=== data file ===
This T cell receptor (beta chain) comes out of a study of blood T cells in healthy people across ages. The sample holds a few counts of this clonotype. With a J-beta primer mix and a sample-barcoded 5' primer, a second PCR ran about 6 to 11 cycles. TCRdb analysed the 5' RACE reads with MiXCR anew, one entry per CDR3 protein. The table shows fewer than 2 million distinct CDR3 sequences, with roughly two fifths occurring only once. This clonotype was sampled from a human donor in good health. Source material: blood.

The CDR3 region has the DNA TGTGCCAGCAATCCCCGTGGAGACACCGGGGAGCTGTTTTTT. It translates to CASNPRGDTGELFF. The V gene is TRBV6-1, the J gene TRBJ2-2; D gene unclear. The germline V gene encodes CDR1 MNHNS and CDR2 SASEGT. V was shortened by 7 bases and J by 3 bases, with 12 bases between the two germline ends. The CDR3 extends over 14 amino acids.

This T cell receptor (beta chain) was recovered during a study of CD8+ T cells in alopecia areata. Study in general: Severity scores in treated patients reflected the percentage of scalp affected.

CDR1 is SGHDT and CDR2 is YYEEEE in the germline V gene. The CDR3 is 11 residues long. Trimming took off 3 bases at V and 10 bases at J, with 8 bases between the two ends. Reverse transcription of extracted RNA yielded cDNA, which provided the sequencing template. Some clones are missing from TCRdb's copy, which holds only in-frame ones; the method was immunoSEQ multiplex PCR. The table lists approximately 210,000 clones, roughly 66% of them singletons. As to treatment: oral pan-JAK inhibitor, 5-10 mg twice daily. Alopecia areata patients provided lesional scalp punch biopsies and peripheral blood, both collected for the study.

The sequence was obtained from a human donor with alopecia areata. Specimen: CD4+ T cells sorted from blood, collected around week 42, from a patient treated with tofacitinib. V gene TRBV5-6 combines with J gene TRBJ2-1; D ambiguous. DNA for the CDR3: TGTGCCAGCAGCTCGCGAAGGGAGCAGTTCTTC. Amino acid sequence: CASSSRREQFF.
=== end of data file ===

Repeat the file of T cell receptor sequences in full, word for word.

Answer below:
This T cell receptor (beta chain) comes out of a study of blood T cells in healthy people across ages. The sample holds a few counts of this clonotype. With a J-beta primer mix and a sample-barcoded 5' primer, a second PCR ran about 6 to 11 cycles. TCRdb analysed the 5' RACE reads with MiXCR anew, one entry per CDR3 protein. The table shows fewer than 2 million distinct CDR3 sequences, with roughly two fifths occurring only once. This clonotype was sampled from a human donor in good health. Source material: blood.

The CDR3 region has the DNA TGTGCCAGCAATCCCCGTGGAGACACCGGGGAGCTGTTTTTT. It translates to CASNPRGDTGELFF. The V gene is TRBV6-1, the J gene TRBJ2-2; D gene unclear. The germline V gene encodes CDR1 MNHNS and CDR2 SASEGT. V was shortened by 7 bases and J by 3 bases, with 12 bases between the two germline ends. The CDR3 extends over 14 amino acids.

This T cell receptor (beta chain) was recovered during a study of CD8+ T cells in alopecia areata. Study in general: Severity scores in treated patients reflected the percentage of scalp affected.

CDR1 is SGHDT and CDR2 is YYEEEE in the germline V gene. The CDR3 is 11 residues long. Trimming took off 3 bases at V and 10 bases at J, with 8 bases between the two ends. Reverse transcription of extracted RNA yielded cDNA, which provided the sequencing template. Some clones are missing from TCRdb's copy, which holds only in-frame ones; the method was immunoSEQ multiplex PCR. The table lists approximately 210,000 clones, roughly 66% of them singletons. As to treatment: oral pan-JAK inhibitor, 5-10 mg twice daily. Alopecia areata patients provided lesional scalp punch biopsies and peripheral blood, both collected for the study.

The sequence was obtained from a human donor with alopecia areata. Specimen: CD4+ T cells sorted from blood, collected around week 42, from a patient treated with tofacitinib. V gene TRBV5-6 combines with J gene TRBJ2-1; D ambiguous. DNA for the CDR3: TGTGCCAGCAGCTCGCGAAGGGAGCAGTTCTTC. Amino acid sequence: CASSSRREQFF.